Glial Cell Defects May Be Central to Bipolar Disorder.
PITTSBURGH -- Glial cells historically have been relegated to the role of supporting players in the central nervous system--a kind of passive "mind glue." But they may take center stage in the pathophysiology of bipolar disorder, Dr. Paul Harrison said at an international conference on bipolar disorder sponsored by the Western Psychiatric Institute and Clinic.
A better understanding of the relationship between glial defects, synaptic dysfunction, and disordered brain circuitry could suggest possibilities for novel treatments, said Dr. Harrison of the University of Oxford (England).
Brain imaging studies of bipolar disorder have led to several significant findings:
* Subcortical hyperintensities in deep white matter and basal ganglia--the type associated with vascular risk factors in other disorders.
* A reduction in cingulate gyrus size, compared with controls.
* A larger amygdala and smaller hippocampus.
"These are the first real clues about pathologic correlates," given that the changes occur in regions associated with emotional processing, he said.
These findings have helped guide studies of postmortem tissue, an "embryonic field" that has largely focused on a series of brains collected by the Stanley Foundation Research Programs. The series includes 15 brains each of controls, schizophrenic, and bipolar patients. The specimens are matched for age, sex, autopsy interval, and other parameters, and are free of gross neuropathology.
Several studies of the brain tissue have found decreased neuron and glial density in areas of the cingulate gyrus, as well as differences in glial density between hemispheres. A decrease in glial size and number also has been noted in the frontal cortex, Dr. Harrison said, noting that these changes have not been seen in the brains of schizophrenic patients.
The findings are of particular interest given recent developments in the understanding of glial cells and their function.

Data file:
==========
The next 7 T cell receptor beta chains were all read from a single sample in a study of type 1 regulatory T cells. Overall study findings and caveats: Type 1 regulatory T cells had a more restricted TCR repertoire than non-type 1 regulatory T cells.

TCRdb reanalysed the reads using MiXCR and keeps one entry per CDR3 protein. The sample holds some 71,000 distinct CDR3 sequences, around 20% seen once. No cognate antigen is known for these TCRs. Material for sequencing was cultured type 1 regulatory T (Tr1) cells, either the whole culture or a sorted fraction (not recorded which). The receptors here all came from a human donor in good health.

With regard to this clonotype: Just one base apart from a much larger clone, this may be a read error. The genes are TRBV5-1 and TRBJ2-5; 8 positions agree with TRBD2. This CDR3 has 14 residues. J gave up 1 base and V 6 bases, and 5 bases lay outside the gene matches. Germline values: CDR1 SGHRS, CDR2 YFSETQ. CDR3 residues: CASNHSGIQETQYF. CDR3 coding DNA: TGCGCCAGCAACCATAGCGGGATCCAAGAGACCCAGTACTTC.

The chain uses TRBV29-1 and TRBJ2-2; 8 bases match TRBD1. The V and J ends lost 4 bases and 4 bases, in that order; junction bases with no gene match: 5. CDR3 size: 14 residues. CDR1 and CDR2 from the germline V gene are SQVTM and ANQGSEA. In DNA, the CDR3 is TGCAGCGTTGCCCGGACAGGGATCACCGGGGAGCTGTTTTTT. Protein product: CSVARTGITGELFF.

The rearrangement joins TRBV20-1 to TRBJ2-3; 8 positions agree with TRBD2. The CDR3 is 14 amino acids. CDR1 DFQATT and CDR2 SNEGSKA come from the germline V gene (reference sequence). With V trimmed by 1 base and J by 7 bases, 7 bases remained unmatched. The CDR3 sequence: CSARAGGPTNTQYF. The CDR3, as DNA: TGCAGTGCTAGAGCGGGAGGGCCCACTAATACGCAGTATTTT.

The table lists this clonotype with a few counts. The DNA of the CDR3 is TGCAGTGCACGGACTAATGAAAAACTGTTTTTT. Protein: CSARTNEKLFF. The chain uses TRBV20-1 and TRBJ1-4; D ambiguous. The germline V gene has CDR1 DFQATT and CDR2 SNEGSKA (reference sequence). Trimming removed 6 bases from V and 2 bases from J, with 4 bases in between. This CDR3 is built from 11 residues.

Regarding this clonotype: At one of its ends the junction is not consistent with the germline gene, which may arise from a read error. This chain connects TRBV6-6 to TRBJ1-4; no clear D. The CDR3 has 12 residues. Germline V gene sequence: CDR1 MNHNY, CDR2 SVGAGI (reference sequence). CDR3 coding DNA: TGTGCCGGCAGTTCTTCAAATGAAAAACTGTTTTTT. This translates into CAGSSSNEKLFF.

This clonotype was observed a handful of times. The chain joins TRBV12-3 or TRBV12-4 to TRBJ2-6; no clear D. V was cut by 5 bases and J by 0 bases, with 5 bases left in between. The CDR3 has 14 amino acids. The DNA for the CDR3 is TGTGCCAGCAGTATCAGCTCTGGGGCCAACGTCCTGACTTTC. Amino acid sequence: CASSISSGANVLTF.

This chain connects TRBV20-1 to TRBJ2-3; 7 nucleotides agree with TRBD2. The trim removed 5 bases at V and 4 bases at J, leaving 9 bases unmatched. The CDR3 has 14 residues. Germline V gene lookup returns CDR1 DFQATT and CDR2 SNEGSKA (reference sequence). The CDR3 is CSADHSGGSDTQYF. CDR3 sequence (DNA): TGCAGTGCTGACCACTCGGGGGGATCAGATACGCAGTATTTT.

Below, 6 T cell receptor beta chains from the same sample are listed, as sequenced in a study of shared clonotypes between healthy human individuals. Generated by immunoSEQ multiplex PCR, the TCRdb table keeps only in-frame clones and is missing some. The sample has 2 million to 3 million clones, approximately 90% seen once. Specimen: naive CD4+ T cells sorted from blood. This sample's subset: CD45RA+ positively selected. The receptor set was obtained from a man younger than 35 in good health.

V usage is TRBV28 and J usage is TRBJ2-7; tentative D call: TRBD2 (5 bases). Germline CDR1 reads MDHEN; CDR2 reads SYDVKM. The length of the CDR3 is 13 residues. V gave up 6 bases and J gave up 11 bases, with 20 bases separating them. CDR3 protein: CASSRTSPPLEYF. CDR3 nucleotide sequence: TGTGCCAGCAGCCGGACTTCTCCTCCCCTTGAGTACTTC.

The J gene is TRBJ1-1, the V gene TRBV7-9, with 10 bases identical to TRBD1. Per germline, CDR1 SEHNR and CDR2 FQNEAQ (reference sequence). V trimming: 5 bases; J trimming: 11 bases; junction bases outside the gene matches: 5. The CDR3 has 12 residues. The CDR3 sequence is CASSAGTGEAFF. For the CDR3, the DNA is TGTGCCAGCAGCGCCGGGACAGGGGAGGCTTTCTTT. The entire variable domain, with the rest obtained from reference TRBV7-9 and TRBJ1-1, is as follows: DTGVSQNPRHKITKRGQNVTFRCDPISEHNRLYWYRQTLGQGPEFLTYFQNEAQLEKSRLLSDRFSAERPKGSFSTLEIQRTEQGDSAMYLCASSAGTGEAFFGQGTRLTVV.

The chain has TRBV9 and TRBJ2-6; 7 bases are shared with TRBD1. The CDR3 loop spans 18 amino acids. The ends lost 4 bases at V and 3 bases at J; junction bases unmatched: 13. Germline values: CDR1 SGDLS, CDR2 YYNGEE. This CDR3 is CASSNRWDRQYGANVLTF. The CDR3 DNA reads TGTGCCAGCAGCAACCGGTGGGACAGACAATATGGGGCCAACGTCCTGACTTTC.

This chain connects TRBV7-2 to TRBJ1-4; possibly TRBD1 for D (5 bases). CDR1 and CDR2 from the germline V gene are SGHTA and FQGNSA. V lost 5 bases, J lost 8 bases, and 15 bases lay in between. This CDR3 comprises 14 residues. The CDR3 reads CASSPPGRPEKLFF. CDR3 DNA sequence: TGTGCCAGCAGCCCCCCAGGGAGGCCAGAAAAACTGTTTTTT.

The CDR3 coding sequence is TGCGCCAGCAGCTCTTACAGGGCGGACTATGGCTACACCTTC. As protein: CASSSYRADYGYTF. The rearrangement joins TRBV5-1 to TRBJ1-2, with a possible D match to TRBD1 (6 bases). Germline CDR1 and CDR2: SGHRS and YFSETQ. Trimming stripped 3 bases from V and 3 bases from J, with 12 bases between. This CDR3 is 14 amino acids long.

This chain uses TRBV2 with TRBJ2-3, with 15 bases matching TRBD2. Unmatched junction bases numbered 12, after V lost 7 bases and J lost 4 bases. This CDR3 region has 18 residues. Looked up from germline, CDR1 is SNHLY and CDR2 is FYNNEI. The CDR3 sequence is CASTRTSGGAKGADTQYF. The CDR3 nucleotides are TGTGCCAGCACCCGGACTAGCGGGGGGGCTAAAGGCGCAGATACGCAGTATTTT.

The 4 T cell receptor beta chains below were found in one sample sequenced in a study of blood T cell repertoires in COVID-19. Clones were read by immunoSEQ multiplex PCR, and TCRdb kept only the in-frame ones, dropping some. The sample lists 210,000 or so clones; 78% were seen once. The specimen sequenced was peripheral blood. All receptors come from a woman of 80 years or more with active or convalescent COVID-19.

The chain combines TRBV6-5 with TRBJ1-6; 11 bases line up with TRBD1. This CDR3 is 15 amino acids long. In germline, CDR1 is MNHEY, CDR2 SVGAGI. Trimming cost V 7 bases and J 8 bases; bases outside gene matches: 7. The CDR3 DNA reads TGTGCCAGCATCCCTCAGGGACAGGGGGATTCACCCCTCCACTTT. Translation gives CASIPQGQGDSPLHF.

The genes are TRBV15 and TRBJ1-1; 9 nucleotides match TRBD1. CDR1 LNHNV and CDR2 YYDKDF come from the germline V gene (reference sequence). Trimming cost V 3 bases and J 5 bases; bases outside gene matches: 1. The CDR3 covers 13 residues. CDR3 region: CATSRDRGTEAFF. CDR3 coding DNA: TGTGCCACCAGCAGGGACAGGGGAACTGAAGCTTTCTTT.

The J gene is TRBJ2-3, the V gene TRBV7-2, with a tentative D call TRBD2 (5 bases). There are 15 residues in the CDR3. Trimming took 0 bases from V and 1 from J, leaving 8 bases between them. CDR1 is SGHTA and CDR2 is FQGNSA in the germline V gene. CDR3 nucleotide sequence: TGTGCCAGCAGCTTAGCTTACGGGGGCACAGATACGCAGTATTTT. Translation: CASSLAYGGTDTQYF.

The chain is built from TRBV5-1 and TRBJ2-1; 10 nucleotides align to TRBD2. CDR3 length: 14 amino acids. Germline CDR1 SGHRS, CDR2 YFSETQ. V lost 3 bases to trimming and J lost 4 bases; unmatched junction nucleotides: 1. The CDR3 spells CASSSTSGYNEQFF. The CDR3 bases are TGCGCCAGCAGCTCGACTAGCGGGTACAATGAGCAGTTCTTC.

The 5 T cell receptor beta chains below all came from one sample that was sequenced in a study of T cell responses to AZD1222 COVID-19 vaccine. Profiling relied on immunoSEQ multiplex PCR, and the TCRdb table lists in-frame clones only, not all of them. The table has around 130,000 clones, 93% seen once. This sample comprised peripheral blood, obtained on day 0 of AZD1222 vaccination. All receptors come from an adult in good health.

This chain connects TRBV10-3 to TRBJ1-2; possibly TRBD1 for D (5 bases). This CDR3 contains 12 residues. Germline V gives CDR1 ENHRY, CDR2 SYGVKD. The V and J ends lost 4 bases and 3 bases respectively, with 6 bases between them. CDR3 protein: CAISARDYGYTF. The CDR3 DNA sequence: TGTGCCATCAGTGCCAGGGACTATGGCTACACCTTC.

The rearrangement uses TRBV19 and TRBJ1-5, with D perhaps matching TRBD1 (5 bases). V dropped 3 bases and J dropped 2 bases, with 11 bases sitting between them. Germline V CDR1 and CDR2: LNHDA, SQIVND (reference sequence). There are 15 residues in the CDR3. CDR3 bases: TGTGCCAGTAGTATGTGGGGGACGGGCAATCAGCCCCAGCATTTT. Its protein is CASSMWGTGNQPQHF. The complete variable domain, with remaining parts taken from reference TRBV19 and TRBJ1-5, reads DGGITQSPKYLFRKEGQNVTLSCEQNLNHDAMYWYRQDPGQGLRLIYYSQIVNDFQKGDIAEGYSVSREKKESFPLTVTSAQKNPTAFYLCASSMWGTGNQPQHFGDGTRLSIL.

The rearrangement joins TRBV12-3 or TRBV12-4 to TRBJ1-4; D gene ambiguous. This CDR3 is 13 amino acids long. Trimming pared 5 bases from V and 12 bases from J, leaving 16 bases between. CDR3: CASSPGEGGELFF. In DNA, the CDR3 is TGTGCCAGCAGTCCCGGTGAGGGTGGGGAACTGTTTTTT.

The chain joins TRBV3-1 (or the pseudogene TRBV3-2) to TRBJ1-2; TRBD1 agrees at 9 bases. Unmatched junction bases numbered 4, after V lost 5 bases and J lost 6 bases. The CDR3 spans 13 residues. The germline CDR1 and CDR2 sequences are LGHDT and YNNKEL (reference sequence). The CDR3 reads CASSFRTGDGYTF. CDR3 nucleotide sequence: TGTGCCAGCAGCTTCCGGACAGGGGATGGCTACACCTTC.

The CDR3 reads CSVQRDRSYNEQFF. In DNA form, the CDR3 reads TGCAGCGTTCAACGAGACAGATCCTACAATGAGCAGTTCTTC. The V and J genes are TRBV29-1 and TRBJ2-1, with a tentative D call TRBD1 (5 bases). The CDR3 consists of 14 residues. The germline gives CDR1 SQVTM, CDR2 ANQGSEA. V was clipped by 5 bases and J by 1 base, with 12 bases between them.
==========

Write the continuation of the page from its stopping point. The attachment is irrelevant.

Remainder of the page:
Unlike passive cells that provide little but structural support to neuronal tissue, glia are recognized as active partners in neurotransmission, affecting the development and plasticity of synapses. They represent part of a "metabolic unit" that regulates blood flow to the neuron.
The reductions in glial number and neuron size may suggest a relationship between defects of neuronal connectivity and mood disorder. Research to investigate this possibility has focused on synaptic protein genes that are a marker for synapses themselves, Dr. Harrison said at the meeting, also sponsored by the University of Pittsburgh.
Such studies have found reductions in synaptophysin, a marker for synaptic density; of growth-associated protein 43, a marker for synapse plasticity and turnover; and of complexin II, a marker for excitatory synapses. These are primarily in the cingulate gyrus of bipolar brains and are specific to bipolar disorder, unlike schizophrenia and major depressive disorder. The levels of all three proteins were inversely correlated with the duration of the illness, suggesting a harmful effect on the brain of chronic mood disorder.
Other studies have suggested similar pathology in the hippocampus, which--with the anterior cingulate gyrus--is an element of the limbic system that may be expected to be involved in mood disorders.
These findings suggest that altered neuronal connectivity is part of the anatomical substrate of bipolar disorder.
But causal and temporal relationships, which are unclear, raise the following questions:
* Is reduced glial density of genetic origin or the result of other pathologic processes, such as exposure to cortisol?
* How is the reduction in glial density related to developmental events?
In any case, therapeutic interventions that enhance synaptic maintenance and promote plasticity may be a worthwhile direction to pursue in terms of research, Dr. Harrison said. He noted that lithium--the most established treatment for bipolar disorder--appears to support the growth of new neurons--at least in animal models.